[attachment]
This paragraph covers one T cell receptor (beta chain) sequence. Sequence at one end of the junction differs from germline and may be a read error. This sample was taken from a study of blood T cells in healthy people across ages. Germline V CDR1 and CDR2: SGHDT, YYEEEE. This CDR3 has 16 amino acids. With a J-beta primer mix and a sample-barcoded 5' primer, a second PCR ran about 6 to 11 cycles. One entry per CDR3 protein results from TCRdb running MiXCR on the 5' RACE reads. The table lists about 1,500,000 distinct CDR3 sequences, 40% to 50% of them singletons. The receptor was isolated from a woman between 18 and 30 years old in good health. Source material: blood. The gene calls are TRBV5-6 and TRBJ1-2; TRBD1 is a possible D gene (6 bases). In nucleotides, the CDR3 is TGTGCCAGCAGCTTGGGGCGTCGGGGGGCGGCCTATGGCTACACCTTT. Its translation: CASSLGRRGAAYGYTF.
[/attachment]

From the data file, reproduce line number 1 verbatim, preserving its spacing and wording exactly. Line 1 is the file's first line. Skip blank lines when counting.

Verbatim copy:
This paragraph covers one T cell receptor (beta chain) sequence. Sequence at one end of the junction differs from germline and may be a read error. This sample was taken from a study of blood T cells in healthy people across ages. Germline V CDR1 and CDR2: SGHDT, YYEEEE. This CDR3 has 16 amino acids. With a J-beta primer mix and a sample-barcoded 5' primer, a second PCR ran about 6 to 11 cycles. One entry per CDR3 protein results from TCRdb running MiXCR on the 5' RACE reads. The table lists about 1,500,000 distinct CDR3 sequences, 40% to 50% of them singletons. The receptor was isolated from a woman between 18 and 30 years old in good health. Source material: blood. The gene calls are TRBV5-6 and TRBJ1-2; TRBD1 is a possible D gene (6 bases). In nucleotides, the CDR3 is TGTGCCAGCAGCTTGGGGCGTCGGGGGGCGGCCTATGGCTACACCTTT. Its translation: CASSLGRRGAAYGYTF.